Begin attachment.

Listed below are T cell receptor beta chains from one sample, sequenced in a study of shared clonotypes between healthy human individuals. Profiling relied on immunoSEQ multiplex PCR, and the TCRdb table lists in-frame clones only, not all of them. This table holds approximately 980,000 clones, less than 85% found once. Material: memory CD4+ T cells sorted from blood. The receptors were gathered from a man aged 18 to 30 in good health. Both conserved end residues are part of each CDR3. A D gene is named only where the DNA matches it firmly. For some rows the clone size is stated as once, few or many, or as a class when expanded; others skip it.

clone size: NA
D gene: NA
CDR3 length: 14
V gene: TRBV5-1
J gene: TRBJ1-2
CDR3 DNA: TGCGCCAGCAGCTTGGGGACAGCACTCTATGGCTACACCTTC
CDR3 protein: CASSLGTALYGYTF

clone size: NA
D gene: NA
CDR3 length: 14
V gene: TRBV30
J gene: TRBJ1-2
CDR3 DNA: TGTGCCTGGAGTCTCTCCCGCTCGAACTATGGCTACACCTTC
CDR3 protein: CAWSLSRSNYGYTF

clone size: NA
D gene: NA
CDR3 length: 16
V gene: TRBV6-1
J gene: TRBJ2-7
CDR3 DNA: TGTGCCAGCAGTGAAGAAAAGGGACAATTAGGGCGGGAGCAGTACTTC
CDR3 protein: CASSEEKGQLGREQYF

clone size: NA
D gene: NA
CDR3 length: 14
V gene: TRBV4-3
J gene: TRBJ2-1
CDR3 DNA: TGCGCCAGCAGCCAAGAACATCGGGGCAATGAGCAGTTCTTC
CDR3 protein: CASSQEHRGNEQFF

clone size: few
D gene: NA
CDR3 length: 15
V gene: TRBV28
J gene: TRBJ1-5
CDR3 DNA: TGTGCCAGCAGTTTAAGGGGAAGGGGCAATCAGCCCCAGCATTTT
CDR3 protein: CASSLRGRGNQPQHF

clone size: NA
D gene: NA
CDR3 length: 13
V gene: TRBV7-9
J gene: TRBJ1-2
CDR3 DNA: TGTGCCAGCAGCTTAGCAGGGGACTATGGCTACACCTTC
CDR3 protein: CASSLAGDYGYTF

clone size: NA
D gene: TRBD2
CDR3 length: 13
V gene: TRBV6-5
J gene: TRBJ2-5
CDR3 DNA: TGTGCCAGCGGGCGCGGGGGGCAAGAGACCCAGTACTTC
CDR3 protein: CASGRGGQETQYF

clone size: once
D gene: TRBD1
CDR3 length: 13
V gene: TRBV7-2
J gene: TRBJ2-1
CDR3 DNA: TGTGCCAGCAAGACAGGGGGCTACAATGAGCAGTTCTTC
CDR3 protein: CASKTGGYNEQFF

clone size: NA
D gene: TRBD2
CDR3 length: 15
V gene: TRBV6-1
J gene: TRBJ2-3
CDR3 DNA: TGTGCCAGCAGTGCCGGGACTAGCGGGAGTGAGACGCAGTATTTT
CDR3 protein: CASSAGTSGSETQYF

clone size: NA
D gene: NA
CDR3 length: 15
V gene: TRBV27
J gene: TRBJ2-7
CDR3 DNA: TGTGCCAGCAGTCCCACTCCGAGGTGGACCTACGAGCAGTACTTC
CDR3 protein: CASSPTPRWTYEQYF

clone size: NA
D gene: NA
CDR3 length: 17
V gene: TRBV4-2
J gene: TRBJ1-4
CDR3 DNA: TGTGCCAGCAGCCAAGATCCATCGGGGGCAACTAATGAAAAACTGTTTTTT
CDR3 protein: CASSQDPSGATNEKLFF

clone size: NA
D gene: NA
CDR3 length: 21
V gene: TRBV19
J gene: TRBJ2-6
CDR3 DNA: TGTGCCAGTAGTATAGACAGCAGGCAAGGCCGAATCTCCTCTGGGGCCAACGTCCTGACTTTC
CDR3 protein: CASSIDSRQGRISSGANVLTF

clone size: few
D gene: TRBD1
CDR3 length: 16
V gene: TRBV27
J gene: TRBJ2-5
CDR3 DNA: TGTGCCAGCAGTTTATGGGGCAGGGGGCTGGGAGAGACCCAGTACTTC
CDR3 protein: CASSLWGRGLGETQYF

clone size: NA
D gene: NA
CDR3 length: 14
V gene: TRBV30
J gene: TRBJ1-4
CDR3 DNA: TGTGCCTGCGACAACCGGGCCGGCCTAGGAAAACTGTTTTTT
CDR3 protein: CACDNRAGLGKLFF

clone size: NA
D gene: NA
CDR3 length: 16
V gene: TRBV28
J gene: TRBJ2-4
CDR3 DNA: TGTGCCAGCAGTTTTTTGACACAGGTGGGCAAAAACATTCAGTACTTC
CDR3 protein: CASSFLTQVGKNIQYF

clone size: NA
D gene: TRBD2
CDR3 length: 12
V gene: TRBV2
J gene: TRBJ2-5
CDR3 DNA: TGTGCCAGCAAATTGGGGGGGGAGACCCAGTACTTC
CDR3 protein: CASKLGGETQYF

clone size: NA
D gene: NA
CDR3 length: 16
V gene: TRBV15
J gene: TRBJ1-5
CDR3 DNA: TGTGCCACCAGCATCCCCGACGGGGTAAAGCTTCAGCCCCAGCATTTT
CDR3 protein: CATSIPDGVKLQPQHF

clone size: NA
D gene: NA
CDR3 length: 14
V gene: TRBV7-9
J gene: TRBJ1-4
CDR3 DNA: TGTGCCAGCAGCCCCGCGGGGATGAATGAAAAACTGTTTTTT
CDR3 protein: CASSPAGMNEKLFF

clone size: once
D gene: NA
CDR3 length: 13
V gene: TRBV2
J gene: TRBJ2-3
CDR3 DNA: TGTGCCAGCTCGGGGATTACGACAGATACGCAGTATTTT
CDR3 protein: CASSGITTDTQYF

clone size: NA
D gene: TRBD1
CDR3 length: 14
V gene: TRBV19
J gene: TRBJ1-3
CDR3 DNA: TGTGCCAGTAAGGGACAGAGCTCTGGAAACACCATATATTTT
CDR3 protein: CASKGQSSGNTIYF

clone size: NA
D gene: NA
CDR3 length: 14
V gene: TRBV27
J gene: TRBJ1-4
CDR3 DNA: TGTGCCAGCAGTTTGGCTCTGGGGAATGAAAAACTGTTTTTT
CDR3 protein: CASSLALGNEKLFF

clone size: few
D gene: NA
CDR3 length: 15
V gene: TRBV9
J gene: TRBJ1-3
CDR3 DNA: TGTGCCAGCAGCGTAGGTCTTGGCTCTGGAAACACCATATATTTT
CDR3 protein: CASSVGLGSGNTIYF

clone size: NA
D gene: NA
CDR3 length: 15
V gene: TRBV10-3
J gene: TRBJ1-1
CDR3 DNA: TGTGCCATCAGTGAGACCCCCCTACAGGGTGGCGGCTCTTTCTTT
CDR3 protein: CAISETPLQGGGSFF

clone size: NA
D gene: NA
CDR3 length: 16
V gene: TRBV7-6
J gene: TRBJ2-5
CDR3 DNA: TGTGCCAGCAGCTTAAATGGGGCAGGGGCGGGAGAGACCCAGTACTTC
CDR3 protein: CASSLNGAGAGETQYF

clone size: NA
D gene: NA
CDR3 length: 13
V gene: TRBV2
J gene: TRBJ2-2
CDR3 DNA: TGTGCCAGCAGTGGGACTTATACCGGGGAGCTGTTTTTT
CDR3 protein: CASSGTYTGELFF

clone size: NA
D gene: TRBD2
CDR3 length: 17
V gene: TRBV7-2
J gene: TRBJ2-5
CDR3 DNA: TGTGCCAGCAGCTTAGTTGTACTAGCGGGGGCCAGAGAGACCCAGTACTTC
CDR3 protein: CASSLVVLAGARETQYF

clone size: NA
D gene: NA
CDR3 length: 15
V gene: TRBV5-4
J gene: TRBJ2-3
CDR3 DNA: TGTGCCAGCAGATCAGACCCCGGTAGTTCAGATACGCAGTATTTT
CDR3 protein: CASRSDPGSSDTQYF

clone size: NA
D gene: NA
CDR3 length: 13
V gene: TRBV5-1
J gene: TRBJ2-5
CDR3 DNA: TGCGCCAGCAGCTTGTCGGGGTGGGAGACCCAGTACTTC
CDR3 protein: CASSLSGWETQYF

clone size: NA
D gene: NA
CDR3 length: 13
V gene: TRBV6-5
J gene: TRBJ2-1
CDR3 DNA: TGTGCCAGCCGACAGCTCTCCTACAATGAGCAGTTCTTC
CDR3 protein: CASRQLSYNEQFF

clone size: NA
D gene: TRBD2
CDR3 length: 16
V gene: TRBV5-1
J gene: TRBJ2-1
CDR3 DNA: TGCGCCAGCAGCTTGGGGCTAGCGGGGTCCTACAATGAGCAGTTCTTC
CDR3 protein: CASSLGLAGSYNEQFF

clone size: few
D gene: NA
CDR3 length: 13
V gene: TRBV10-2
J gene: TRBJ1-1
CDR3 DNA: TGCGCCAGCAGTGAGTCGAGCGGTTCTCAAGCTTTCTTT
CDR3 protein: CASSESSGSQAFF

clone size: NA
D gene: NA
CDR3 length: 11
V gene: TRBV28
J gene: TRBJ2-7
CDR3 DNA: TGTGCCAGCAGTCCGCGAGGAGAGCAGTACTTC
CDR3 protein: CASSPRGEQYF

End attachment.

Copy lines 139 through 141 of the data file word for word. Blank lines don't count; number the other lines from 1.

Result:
J gene: TRBJ1-3
CDR3 DNA: TGTGCCAGTAAGGGACAGAGCTCTGGAAACACCATATATTTT
CDR3 protein: CASKGQSSGNTIYF